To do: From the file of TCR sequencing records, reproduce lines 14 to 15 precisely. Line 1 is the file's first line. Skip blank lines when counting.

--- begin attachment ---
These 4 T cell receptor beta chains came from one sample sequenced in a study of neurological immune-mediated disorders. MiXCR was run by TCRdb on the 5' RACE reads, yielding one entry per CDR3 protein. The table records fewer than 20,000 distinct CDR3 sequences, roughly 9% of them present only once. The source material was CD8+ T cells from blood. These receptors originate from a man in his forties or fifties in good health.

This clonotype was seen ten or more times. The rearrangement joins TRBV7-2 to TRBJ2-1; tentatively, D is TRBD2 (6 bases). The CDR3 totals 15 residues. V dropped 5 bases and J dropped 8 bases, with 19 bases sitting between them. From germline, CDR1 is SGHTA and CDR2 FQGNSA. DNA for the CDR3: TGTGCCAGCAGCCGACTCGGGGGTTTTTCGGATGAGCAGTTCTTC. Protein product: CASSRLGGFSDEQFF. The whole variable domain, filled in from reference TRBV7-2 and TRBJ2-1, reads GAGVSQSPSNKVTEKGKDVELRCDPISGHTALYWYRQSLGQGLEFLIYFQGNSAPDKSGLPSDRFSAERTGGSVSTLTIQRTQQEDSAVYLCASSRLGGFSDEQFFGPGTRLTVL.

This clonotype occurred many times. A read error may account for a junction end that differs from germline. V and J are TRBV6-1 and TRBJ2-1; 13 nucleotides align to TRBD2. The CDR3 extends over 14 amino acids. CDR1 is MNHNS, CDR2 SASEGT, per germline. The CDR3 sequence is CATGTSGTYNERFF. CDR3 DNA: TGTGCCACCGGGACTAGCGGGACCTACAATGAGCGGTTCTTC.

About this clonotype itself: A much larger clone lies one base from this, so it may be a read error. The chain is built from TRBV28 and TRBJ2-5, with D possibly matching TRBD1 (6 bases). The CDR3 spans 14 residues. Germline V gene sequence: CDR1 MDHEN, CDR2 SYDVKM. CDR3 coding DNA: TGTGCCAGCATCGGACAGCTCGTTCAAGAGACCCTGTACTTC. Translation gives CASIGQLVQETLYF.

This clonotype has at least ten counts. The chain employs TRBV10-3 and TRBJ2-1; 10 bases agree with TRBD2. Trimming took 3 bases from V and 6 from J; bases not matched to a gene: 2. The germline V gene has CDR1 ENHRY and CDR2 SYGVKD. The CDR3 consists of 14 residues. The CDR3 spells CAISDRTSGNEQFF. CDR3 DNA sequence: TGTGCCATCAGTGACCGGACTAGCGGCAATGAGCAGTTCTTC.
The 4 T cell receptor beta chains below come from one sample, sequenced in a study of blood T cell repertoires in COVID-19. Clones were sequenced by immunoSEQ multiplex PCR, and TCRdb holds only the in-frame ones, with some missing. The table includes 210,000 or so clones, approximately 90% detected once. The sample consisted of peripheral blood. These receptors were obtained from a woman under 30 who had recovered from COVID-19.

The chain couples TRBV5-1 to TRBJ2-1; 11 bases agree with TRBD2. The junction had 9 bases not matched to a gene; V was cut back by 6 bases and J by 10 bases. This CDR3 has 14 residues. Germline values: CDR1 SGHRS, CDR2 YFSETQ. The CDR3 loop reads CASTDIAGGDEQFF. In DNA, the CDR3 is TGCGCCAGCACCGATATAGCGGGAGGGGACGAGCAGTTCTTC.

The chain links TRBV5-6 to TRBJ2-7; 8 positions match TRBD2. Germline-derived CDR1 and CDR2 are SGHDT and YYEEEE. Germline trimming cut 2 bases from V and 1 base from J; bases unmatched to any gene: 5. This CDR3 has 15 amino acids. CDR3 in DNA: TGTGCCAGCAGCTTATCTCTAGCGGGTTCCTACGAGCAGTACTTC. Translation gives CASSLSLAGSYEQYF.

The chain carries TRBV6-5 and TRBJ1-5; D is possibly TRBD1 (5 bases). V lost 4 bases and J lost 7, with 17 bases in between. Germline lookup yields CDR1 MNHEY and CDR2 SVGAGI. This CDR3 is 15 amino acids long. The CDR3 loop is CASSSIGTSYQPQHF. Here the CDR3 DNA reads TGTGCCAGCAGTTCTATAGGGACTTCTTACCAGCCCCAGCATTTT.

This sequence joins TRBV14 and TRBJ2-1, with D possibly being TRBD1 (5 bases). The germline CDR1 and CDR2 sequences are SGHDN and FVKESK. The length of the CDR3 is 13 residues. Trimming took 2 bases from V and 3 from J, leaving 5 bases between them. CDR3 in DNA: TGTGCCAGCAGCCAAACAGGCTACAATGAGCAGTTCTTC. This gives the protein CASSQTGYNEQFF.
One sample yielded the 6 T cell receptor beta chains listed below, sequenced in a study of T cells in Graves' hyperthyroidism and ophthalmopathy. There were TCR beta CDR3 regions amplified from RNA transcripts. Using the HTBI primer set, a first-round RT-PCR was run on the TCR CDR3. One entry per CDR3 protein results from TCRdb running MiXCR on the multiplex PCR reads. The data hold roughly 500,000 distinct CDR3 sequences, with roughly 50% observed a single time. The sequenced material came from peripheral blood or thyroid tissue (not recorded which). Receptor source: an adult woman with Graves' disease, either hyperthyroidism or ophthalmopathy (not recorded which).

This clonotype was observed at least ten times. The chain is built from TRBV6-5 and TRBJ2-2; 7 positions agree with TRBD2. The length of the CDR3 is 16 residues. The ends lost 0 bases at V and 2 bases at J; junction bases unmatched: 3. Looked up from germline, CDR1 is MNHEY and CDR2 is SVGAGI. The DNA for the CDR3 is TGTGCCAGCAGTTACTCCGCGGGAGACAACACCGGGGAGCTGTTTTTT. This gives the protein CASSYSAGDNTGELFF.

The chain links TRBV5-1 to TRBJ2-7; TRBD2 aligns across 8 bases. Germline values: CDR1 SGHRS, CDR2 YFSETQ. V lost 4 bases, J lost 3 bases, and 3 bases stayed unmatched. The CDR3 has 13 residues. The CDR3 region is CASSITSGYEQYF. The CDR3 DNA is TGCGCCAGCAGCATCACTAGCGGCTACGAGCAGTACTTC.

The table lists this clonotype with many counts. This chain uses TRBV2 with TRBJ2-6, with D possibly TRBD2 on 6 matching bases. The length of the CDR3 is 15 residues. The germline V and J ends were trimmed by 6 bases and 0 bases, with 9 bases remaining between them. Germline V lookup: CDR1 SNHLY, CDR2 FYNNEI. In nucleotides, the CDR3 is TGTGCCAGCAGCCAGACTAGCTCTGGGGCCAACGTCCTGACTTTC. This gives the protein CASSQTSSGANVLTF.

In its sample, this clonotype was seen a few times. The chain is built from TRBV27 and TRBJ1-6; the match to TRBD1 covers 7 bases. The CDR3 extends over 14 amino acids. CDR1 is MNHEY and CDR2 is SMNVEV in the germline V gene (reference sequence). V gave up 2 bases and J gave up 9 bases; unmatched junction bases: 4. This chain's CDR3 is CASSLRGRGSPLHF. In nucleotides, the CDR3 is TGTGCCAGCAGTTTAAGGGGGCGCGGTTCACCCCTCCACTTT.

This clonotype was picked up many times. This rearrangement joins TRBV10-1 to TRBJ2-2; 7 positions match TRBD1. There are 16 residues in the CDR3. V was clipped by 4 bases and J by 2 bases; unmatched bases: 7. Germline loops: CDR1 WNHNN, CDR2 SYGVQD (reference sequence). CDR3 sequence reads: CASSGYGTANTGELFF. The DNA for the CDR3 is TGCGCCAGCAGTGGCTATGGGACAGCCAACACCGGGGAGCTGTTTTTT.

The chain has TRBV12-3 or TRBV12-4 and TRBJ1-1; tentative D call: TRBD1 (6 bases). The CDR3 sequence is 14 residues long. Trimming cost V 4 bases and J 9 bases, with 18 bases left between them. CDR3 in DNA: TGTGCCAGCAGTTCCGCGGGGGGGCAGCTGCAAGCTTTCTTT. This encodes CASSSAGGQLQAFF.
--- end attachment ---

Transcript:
The table lists this clonotype with many counts. This chain uses TRBV2 with TRBJ2-6, with D possibly TRBD2 on 6 matching bases. The length of the CDR3 is 15 residues. The germline V and J ends were trimmed by 6 bases and 0 bases, with 9 bases remaining between them. Germline V lookup: CDR1 SNHLY, CDR2 FYNNEI. In nucleotides, the CDR3 is TGTGCCAGCAGCCAGACTAGCTCTGGGGCCAACGTCCTGACTTTC. This gives the protein CASSQTSSGANVLTF.

In its sample, this clonotype was seen a few times. The chain is built from TRBV27 and TRBJ1-6; the match to TRBD1 covers 7 bases. The CDR3 extends over 14 amino acids. CDR1 is MNHEY and CDR2 is SMNVEV in the germline V gene (reference sequence). V gave up 2 bases and J gave up 9 bases; unmatched junction bases: 4. This chain's CDR3 is CASSLRGRGSPLHF. In nucleotides, the CDR3 is TGTGCCAGCAGTTTAAGGGGGCGCGGTTCACCCCTCCACTTT.